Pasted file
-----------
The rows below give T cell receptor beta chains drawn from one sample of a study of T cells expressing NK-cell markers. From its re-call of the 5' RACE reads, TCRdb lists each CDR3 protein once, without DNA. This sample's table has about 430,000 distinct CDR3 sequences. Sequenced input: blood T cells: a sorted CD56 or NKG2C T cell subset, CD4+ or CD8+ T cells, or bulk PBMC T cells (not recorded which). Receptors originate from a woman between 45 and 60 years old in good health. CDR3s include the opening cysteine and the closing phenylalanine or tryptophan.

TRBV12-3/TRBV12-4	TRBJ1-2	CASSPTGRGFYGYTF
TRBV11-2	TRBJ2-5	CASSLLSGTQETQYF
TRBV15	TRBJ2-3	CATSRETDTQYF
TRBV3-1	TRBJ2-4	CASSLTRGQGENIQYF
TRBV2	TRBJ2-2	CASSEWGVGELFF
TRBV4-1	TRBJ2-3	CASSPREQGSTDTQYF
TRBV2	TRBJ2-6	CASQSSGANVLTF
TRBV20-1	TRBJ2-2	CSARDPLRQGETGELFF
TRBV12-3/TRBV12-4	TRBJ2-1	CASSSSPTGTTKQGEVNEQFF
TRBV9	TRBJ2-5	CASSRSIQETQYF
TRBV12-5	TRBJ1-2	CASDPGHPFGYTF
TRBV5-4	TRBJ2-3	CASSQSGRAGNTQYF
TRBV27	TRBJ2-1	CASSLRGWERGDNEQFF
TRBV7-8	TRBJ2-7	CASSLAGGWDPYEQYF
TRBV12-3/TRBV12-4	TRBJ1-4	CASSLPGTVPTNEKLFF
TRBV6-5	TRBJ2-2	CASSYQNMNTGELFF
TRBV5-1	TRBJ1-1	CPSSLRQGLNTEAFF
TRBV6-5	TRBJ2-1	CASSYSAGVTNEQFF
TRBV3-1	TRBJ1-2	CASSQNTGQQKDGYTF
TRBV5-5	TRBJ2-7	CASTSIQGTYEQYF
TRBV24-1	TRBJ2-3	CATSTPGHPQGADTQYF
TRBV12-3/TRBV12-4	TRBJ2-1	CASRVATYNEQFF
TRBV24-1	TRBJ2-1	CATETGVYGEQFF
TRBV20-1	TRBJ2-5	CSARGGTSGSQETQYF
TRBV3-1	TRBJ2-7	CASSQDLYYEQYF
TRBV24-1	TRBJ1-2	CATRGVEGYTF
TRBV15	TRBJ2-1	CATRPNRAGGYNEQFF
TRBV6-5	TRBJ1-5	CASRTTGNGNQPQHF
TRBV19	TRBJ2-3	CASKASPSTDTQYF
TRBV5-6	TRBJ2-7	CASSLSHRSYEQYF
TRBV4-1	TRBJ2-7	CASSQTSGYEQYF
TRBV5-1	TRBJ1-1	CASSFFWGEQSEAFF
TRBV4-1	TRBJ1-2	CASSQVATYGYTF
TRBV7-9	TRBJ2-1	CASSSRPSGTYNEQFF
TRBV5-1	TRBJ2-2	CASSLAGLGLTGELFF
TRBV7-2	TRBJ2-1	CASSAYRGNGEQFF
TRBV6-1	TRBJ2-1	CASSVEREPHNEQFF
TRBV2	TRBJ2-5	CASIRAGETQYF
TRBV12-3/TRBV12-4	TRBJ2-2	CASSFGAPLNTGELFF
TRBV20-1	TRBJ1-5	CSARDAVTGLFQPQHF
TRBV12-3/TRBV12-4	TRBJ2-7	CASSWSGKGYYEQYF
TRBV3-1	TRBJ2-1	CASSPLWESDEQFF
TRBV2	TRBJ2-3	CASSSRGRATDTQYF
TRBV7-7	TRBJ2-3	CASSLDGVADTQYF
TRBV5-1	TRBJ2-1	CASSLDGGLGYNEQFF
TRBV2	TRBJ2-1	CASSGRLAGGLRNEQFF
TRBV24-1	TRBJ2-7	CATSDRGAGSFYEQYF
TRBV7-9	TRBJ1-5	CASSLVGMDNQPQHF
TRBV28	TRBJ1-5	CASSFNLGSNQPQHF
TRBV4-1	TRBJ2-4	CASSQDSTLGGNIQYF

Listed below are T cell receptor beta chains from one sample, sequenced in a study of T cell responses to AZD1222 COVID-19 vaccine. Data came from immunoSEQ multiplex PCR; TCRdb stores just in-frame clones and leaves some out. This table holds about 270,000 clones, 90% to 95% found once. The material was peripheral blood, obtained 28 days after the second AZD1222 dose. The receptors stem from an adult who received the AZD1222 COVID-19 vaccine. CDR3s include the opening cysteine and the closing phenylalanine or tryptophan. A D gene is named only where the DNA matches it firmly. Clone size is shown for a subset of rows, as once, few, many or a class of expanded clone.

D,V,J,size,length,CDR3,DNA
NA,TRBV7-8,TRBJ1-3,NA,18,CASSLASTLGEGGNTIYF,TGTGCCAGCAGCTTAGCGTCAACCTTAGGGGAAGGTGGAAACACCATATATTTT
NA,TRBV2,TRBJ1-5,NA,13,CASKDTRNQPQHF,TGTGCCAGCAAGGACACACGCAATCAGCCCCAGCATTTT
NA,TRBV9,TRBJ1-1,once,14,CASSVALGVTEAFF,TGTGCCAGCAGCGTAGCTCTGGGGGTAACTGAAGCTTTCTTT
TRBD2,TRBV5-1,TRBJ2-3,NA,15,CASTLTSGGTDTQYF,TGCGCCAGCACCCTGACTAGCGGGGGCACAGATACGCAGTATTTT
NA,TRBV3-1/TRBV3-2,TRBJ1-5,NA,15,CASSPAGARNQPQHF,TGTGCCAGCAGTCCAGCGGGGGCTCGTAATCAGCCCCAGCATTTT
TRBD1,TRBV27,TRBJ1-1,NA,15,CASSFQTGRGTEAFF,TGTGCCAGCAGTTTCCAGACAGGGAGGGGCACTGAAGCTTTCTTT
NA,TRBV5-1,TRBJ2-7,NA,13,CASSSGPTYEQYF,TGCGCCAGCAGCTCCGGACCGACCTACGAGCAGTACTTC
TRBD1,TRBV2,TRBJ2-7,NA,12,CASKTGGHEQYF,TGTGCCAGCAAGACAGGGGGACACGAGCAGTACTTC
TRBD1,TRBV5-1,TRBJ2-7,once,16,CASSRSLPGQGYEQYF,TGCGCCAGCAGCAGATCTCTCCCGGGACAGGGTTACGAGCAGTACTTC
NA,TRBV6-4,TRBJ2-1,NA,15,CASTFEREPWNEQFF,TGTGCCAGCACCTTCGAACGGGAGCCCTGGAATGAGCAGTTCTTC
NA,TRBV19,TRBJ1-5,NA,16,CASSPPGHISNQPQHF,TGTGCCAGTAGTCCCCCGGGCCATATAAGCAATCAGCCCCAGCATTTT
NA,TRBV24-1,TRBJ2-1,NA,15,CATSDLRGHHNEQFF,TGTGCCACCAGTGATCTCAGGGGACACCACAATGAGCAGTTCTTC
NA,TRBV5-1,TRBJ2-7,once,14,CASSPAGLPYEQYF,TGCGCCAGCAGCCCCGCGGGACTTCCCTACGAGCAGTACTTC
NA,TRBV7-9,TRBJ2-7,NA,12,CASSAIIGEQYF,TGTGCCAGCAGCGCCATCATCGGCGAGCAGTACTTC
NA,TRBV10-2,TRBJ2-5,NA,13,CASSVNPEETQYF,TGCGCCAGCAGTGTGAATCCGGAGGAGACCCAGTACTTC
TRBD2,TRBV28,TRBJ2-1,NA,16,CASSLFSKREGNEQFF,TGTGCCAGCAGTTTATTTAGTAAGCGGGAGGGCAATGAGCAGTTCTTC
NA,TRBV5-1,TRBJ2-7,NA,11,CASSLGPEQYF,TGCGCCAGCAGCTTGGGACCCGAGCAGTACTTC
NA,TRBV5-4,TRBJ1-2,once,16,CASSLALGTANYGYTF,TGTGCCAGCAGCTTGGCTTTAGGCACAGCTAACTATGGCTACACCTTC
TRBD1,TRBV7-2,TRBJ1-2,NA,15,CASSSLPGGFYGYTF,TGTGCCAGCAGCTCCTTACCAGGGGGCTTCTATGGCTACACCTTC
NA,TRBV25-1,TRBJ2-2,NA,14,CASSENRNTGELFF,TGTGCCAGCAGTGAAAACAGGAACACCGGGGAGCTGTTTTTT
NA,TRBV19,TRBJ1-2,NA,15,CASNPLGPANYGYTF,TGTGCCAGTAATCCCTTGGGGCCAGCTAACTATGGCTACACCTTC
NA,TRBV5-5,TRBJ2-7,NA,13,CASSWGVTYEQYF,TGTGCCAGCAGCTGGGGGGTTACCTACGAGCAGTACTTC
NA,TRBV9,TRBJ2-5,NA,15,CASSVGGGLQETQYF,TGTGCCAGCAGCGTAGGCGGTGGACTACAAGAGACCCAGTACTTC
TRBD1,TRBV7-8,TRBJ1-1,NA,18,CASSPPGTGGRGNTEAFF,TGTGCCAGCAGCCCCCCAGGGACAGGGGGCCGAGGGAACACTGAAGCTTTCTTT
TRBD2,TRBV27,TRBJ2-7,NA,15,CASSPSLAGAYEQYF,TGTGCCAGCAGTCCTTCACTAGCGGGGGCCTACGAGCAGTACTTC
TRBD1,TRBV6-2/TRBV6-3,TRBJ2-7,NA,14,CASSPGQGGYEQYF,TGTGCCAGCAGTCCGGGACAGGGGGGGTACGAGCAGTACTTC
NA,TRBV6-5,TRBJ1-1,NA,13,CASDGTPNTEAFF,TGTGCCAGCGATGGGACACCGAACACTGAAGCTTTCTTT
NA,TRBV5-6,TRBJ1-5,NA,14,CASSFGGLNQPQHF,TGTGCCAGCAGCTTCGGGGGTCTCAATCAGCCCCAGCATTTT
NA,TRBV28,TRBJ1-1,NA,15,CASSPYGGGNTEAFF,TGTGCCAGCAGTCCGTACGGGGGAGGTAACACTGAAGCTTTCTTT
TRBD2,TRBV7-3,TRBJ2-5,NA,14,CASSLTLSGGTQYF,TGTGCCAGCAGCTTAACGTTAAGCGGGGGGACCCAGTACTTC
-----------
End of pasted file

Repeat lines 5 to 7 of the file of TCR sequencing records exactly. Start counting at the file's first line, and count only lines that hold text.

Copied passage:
TRBV3-1	TRBJ2-4	CASSLTRGQGENIQYF
TRBV2	TRBJ2-2	CASSEWGVGELFF
TRBV4-1	TRBJ2-3	CASSPREQGSTDTQYF